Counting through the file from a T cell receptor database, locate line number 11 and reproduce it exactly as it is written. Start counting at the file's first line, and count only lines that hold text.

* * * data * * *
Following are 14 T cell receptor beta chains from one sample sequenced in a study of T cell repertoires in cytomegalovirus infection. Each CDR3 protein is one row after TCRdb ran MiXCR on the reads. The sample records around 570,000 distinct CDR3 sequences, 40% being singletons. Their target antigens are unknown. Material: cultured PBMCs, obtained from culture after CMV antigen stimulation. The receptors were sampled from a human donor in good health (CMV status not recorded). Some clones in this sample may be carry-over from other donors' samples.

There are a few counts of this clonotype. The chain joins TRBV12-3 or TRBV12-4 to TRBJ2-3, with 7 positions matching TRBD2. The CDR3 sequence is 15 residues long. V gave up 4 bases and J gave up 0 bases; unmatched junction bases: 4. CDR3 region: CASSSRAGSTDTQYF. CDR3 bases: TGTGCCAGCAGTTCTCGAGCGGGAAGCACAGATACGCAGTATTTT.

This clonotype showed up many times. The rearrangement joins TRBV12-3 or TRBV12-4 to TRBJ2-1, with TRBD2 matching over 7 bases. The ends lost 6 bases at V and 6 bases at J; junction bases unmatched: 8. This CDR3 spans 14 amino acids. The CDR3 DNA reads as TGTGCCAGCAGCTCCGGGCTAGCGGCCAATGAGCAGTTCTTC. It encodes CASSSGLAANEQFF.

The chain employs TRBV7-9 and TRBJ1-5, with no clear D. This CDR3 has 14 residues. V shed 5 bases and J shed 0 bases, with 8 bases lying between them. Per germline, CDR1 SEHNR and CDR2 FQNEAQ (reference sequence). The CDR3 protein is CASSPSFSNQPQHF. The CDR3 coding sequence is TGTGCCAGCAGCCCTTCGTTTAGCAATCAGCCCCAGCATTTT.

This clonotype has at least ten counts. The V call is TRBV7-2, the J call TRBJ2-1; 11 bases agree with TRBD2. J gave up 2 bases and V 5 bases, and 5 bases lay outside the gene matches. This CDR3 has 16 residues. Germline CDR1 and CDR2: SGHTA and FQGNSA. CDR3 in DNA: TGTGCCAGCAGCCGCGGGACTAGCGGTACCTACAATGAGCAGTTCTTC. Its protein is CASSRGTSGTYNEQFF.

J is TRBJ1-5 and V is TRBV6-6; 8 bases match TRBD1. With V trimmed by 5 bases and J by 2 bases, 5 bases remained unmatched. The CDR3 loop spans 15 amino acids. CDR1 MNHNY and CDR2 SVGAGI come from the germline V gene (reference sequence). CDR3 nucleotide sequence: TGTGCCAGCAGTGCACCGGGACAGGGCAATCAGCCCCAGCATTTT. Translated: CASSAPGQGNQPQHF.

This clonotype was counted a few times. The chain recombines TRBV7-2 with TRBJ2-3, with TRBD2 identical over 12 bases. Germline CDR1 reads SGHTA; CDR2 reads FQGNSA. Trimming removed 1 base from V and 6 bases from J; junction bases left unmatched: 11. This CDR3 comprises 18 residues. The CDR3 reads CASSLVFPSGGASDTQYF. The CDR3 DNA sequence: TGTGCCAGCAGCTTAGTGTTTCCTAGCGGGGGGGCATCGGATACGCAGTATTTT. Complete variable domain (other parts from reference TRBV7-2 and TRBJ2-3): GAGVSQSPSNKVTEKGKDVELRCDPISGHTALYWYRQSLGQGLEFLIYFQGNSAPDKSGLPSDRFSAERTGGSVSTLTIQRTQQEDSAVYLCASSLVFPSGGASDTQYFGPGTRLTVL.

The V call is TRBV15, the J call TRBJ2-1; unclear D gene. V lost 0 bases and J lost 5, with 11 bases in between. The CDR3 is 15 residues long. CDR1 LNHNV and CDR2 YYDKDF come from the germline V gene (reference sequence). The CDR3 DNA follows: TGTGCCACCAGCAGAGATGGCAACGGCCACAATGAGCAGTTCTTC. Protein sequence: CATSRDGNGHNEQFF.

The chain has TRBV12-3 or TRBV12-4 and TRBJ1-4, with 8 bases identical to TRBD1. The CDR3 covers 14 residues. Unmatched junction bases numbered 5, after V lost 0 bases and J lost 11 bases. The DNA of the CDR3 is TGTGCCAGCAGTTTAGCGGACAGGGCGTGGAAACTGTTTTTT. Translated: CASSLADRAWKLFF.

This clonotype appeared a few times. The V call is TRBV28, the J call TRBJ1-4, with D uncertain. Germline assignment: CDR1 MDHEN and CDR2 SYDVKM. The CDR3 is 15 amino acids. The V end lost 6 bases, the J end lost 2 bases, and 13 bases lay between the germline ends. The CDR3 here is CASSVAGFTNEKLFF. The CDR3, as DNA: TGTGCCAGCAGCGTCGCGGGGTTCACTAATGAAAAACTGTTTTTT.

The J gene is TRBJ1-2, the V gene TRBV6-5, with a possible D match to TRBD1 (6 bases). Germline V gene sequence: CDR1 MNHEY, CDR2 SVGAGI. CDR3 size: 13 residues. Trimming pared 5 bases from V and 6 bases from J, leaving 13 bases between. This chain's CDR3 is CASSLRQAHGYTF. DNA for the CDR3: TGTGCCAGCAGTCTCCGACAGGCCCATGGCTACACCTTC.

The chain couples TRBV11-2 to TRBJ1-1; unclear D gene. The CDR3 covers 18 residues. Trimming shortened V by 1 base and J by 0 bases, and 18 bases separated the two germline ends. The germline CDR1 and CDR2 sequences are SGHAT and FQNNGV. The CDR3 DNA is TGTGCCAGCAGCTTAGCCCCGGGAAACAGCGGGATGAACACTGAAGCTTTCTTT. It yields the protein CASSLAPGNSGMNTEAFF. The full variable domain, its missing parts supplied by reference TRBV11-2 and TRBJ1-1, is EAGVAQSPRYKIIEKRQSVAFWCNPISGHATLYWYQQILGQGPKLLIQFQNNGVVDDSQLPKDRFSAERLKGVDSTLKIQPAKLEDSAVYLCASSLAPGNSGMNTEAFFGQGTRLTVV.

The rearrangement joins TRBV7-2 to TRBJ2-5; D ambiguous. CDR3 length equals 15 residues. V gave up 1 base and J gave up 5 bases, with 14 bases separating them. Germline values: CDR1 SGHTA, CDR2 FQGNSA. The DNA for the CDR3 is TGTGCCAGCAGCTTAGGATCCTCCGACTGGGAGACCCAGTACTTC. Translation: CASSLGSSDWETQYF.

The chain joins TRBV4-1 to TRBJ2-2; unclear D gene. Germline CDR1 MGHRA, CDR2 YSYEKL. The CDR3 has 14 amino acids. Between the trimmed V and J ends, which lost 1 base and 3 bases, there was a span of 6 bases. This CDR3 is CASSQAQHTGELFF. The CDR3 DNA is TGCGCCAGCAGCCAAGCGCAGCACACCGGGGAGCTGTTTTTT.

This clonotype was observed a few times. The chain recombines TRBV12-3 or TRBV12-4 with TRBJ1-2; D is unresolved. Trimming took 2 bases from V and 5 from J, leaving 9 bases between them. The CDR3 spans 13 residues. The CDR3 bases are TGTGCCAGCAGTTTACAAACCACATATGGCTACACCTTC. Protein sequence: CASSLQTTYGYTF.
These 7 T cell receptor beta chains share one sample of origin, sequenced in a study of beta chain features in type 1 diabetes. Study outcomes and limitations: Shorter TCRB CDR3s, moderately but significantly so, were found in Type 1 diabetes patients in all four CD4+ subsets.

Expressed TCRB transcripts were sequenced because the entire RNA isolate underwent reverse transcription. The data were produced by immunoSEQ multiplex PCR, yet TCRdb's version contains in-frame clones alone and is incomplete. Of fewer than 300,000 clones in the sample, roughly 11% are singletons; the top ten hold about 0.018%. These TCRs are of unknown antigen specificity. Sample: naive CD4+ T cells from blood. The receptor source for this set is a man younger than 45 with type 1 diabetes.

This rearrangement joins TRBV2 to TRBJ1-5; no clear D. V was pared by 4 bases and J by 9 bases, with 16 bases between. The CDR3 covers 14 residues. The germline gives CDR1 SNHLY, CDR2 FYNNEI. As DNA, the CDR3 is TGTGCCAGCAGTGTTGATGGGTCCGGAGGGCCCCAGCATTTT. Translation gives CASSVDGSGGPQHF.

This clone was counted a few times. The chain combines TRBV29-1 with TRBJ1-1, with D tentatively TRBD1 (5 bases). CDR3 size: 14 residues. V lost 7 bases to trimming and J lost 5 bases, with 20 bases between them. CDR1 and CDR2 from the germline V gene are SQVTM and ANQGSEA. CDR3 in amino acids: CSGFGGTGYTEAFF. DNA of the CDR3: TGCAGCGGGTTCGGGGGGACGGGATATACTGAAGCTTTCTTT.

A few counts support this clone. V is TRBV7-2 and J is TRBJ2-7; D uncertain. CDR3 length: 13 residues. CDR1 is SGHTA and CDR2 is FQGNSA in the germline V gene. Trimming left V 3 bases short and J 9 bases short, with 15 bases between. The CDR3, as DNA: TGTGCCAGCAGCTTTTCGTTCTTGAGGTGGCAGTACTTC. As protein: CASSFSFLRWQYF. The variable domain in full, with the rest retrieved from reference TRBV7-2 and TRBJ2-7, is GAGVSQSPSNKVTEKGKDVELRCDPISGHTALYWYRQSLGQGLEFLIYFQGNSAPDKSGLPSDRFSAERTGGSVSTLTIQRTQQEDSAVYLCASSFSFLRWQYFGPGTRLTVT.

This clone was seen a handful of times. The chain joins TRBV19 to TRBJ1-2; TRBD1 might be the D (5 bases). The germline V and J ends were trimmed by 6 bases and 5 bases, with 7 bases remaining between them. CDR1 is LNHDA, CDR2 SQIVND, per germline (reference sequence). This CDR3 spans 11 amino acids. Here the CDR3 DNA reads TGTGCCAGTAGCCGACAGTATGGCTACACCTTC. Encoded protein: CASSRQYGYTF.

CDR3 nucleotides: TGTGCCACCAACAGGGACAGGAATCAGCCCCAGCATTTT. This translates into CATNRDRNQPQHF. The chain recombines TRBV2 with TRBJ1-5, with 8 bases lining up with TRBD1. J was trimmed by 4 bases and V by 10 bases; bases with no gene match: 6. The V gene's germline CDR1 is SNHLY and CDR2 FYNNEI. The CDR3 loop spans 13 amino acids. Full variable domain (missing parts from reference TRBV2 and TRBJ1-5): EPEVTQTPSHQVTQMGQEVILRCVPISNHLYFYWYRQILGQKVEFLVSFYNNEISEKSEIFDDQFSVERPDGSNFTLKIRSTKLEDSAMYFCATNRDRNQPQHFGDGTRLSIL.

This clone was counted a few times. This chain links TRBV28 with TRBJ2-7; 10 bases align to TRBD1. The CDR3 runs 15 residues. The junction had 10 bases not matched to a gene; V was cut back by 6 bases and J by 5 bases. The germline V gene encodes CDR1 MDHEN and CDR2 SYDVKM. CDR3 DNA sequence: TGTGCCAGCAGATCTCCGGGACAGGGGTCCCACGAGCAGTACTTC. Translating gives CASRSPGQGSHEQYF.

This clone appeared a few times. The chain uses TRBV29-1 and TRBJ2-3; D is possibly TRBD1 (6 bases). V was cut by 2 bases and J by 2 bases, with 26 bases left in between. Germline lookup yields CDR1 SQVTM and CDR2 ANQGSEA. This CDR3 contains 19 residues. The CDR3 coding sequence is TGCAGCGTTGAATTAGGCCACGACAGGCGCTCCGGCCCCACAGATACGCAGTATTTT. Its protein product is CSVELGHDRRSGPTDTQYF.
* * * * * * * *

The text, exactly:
The J gene is TRBJ1-2, the V gene TRBV6-5, with a possible D match to TRBD1 (6 bases). Germline V gene sequence: CDR1 MNHEY, CDR2 SVGAGI. CDR3 size: 13 residues. Trimming pared 5 bases from V and 6 bases from J, leaving 13 bases between. This chain's CDR3 is CASSLRQAHGYTF. DNA for the CDR3: TGTGCCAGCAGTCTCCGACAGGCCCATGGCTACACCTTC.